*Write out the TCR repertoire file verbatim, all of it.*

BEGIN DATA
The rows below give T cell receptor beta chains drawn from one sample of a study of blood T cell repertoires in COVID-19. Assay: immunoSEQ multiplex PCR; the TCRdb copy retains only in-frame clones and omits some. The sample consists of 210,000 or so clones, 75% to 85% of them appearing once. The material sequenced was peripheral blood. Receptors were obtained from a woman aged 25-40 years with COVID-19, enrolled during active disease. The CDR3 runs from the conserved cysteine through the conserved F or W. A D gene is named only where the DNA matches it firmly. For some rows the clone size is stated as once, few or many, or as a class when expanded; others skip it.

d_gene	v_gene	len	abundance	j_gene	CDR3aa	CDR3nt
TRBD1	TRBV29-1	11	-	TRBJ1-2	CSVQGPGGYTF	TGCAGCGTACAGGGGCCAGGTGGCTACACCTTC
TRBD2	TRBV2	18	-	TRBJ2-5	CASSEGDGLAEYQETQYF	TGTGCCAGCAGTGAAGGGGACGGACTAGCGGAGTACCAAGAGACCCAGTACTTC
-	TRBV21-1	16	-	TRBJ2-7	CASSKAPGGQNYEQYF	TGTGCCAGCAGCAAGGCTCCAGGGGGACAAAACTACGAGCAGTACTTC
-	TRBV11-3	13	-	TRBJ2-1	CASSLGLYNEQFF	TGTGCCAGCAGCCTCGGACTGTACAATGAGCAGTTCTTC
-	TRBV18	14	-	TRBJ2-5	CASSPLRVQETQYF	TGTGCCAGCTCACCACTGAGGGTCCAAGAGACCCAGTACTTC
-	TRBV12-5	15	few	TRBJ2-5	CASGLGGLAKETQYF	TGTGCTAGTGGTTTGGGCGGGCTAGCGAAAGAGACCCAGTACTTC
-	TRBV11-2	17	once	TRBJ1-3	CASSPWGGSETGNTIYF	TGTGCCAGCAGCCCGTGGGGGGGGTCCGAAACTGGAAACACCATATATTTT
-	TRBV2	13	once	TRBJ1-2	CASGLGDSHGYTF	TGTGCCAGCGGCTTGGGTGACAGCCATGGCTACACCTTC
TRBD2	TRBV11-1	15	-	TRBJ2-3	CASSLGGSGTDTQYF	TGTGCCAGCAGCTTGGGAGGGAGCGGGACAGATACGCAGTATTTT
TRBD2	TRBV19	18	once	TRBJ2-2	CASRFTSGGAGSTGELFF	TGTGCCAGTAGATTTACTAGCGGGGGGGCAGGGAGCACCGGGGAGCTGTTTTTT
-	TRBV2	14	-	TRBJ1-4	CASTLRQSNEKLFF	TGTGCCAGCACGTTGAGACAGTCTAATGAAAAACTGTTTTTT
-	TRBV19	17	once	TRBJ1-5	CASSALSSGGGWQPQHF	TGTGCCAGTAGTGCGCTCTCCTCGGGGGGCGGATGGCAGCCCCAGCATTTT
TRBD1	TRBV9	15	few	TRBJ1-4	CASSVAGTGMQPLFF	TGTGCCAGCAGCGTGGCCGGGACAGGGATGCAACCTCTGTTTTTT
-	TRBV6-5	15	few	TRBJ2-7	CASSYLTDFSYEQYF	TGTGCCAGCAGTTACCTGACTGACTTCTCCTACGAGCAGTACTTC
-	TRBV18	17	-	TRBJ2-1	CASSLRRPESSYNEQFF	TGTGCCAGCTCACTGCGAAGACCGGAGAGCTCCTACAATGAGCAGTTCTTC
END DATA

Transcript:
The rows below give T cell receptor beta chains drawn from one sample of a study of blood T cell repertoires in COVID-19. Assay: immunoSEQ multiplex PCR; the TCRdb copy retains only in-frame clones and omits some. The sample consists of 210,000 or so clones, 75% to 85% of them appearing once. The material sequenced was peripheral blood. Receptors were obtained from a woman aged 25-40 years with COVID-19, enrolled during active disease. The CDR3 runs from the conserved cysteine through the conserved F or W. A D gene is named only where the DNA matches it firmly. For some rows the clone size is stated as once, few or many, or as a class when expanded; others skip it.

d_gene	v_gene	len	abundance	j_gene	CDR3aa	CDR3nt
TRBD1	TRBV29-1	11	-	TRBJ1-2	CSVQGPGGYTF	TGCAGCGTACAGGGGCCAGGTGGCTACACCTTC
TRBD2	TRBV2	18	-	TRBJ2-5	CASSEGDGLAEYQETQYF	TGTGCCAGCAGTGAAGGGGACGGACTAGCGGAGTACCAAGAGACCCAGTACTTC
-	TRBV21-1	16	-	TRBJ2-7	CASSKAPGGQNYEQYF	TGTGCCAGCAGCAAGGCTCCAGGGGGACAAAACTACGAGCAGTACTTC
-	TRBV11-3	13	-	TRBJ2-1	CASSLGLYNEQFF	TGTGCCAGCAGCCTCGGACTGTACAATGAGCAGTTCTTC
-	TRBV18	14	-	TRBJ2-5	CASSPLRVQETQYF	TGTGCCAGCTCACCACTGAGGGTCCAAGAGACCCAGTACTTC
-	TRBV12-5	15	few	TRBJ2-5	CASGLGGLAKETQYF	TGTGCTAGTGGTTTGGGCGGGCTAGCGAAAGAGACCCAGTACTTC
-	TRBV11-2	17	once	TRBJ1-3	CASSPWGGSETGNTIYF	TGTGCCAGCAGCCCGTGGGGGGGGTCCGAAACTGGAAACACCATATATTTT
-	TRBV2	13	once	TRBJ1-2	CASGLGDSHGYTF	TGTGCCAGCGGCTTGGGTGACAGCCATGGCTACACCTTC
TRBD2	TRBV11-1	15	-	TRBJ2-3	CASSLGGSGTDTQYF	TGTGCCAGCAGCTTGGGAGGGAGCGGGACAGATACGCAGTATTTT
TRBD2	TRBV19	18	once	TRBJ2-2	CASRFTSGGAGSTGELFF	TGTGCCAGTAGATTTACTAGCGGGGGGGCAGGGAGCACCGGGGAGCTGTTTTTT
-	TRBV2	14	-	TRBJ1-4	CASTLRQSNEKLFF	TGTGCCAGCACGTTGAGACAGTCTAATGAAAAACTGTTTTTT
-	TRBV19	17	once	TRBJ1-5	CASSALSSGGGWQPQHF	TGTGCCAGTAGTGCGCTCTCCTCGGGGGGCGGATGGCAGCCCCAGCATTTT
TRBD1	TRBV9	15	few	TRBJ1-4	CASSVAGTGMQPLFF	TGTGCCAGCAGCGTGGCCGGGACAGGGATGCAACCTCTGTTTTTT
-	TRBV6-5	15	few	TRBJ2-7	CASSYLTDFSYEQYF	TGTGCCAGCAGTTACCTGACTGACTTCTCCTACGAGCAGTACTTC
-	TRBV18	17	-	TRBJ2-1	CASSLRRPESSYNEQFF	TGTGCCAGCTCACTGCGAAGACCGGAGAGCTCCTACAATGAGCAGTTCTTC